The inquiry was hampered by one witnesses refusing to give a statement and another witness was deemed to be unreliable despite evidence of Anglesea helping the notorious paedophile Peter Howarth, who ran the home and was subsequently jailed, line up boys. The tribunal was not certain whether he was there at the time.
She does add one very interesting piece of evidence that was witheld from the tribunal.
“I am aware that an allegation of a relatively minor indecent assault was made against Anglesea by an adult acquaintance of his family prior to the commencement of the Tribunal hearings.
“It appears that Counsel to the Tribunal was informed that “the CPS had decided to take no further action in the case on the grounds that there was insufficient evidence to support criminal proceedings”, but apparently not of the fact that Anglesea had lied, on his own subsequent admission, when first interviewed under caution about the allegation.”
…” I wrote to the present Chief Constable of the NWP on 15 May 2015 in relation to this
non disclosure. The Chief Constable responded indicating that there is no material
in the possession of the NWP to indicate why the file was not disclosed, but that it is
possible that the file’s relevance to the issue of credibility was overlooked.
She concludes:”I regard the evidence that had lied when first interviewed under caution about the allegation of indecent assault against an adult acquaintance of the family was relevant to the issue of his credibility.
Counsel to the Tribunal do not appear to have been made aware of this fact and would have been at a disadvantage in justifying their request for disclosure. It is likely that the NWP overlooked the issue of credibility in favour of considering whether the facts of the
alleged offence constituted similar fact evidence.
“This information may have been significant in the Tribunal’s appraisal of his credibility and would have been ‘fresh’ evidence to that which had been available in the libel trial.”
In other words in a civil case which ended up with the media paying out £375,000 damages – the fact that Anglesea was a proven liar could have swayed the jury to bring in a different verdict.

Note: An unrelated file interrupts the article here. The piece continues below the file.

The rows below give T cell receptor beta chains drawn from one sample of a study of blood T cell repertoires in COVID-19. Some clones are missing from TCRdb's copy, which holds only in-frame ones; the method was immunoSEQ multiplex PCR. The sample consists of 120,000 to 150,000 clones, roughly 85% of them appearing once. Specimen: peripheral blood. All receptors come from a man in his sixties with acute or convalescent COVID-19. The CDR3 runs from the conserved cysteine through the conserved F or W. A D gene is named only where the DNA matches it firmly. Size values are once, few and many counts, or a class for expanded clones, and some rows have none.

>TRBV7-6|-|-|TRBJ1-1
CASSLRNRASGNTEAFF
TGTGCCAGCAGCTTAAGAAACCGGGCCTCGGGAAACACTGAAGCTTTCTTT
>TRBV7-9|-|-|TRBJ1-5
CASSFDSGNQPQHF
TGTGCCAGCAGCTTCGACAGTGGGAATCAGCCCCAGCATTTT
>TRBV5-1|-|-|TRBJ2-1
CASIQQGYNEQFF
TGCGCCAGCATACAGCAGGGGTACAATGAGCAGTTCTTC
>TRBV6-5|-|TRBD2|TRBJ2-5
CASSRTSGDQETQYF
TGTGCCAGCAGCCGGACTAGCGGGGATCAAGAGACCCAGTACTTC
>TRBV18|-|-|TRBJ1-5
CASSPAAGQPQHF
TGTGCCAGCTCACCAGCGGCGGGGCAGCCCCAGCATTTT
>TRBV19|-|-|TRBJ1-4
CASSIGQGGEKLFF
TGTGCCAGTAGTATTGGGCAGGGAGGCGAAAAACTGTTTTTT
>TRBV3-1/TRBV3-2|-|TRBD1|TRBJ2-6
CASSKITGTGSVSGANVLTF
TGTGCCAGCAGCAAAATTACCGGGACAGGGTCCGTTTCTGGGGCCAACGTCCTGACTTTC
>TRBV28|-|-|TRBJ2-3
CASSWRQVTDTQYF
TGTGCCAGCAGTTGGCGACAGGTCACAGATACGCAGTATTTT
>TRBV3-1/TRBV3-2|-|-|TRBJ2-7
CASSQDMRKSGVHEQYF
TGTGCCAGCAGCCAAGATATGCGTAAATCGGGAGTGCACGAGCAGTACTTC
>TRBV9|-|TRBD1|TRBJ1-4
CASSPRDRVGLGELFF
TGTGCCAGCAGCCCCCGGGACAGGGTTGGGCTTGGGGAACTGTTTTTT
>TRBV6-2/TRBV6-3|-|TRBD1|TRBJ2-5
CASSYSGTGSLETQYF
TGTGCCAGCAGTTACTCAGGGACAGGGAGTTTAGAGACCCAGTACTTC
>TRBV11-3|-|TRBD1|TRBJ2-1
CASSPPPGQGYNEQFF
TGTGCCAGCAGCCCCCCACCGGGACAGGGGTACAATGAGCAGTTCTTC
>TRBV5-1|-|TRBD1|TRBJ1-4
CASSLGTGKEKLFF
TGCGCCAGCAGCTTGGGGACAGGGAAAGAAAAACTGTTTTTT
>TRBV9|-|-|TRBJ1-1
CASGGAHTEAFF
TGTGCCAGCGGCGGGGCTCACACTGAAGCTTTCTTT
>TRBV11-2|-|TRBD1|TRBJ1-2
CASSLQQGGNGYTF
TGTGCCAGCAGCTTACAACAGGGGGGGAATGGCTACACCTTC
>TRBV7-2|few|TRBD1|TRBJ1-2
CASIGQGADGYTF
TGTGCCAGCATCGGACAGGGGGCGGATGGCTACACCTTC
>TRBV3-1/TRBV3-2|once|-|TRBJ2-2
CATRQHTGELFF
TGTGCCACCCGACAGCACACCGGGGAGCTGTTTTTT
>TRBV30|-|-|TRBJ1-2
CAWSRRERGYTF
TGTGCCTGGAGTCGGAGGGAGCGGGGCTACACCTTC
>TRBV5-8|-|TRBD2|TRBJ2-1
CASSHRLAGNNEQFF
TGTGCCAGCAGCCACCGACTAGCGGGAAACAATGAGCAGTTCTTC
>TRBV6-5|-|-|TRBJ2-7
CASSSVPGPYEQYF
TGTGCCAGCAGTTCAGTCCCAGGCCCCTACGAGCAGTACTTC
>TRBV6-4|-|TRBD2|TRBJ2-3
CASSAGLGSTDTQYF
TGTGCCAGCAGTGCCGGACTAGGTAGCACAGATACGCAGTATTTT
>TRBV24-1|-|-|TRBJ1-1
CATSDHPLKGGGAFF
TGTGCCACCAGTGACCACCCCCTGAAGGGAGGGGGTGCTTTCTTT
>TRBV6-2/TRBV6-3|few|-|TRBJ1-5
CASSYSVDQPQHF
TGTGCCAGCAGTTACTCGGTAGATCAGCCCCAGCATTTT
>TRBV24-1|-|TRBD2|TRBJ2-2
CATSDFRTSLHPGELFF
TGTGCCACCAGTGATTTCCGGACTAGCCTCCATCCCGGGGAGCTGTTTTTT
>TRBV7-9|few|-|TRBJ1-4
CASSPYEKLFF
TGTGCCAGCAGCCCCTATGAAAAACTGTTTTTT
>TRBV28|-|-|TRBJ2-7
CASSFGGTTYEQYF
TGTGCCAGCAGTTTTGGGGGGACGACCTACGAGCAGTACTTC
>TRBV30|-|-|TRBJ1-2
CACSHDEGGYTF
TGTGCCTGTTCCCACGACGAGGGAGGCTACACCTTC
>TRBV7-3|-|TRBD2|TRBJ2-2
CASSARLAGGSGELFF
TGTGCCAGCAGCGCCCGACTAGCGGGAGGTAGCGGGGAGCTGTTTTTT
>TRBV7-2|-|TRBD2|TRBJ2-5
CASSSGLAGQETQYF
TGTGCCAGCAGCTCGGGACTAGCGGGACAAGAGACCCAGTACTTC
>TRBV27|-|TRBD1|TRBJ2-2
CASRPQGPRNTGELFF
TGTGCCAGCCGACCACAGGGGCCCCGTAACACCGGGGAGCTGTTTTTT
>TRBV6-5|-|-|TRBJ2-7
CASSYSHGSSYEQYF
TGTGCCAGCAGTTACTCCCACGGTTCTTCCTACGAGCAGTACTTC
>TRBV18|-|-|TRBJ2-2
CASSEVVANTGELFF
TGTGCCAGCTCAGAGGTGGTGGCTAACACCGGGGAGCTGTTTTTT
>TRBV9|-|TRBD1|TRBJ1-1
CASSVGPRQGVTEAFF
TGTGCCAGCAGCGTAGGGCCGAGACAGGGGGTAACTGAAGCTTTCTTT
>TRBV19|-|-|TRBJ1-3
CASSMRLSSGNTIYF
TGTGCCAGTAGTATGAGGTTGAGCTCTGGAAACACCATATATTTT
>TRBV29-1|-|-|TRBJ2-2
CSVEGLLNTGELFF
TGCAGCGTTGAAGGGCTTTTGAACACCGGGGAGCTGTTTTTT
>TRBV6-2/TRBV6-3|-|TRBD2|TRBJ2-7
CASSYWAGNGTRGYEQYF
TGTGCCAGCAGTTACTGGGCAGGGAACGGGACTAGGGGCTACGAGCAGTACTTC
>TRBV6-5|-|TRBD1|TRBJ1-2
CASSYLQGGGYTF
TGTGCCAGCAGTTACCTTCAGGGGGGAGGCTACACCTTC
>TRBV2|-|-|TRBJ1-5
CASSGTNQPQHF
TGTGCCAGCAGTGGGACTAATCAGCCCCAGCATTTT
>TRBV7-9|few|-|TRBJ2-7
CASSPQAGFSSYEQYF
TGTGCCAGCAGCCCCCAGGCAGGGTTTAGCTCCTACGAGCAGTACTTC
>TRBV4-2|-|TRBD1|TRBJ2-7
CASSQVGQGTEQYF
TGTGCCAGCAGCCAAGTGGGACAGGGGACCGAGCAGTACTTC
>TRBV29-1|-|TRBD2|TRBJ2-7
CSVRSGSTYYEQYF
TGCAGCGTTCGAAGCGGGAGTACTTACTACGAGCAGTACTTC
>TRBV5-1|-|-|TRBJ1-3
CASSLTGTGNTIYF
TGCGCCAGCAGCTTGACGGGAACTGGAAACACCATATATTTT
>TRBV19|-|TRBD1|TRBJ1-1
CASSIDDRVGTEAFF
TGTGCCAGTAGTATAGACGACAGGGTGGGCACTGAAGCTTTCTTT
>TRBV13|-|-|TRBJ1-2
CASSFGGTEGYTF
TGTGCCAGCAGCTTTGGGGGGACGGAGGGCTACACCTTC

Her overall verdict is to exonerate the Tribunal. And she is not in favour of further reviews of other tribunals covering child sex abuse and certainly not a public inquiry. She does not accept there were any paedophile rings involving Freemasons and VIPs- witholding the information from the public.
She is in favour of thorough police investigations – and perhaps mindful that the police might secure a conviction after her report- hedges her bets on this saying police investigations are better at solving complaints than public inquiries.
Her one other recommendation suggests the police should look at the perversion of course of justice and malfeasance in public office.
“In general, I would advise caution in embarking upon a review of the workings of previous tribunals or boards of inquiry without a considered opinion of the time likely to be involved and the consequent outcome to be achieved.
” The conclusions of a rapid investigation into a broad and complex topic will be unlikely to allay the concerns and anxieties of interested parties or the public in general.
“An exhaustive review will produce results that may no longer be relevant to the circumstances which initiated the investigation.
“In any event, it should be appreciated that the conclusions of any such body will not meet with universal approval. Those with an interest, personal or otherwise, will seek
justification for their views and be unlikely to accept the contrary.”
A very Establishment view, Lady Macur. The full report and written statement from Alun Cairns, the Wales Secretary is here.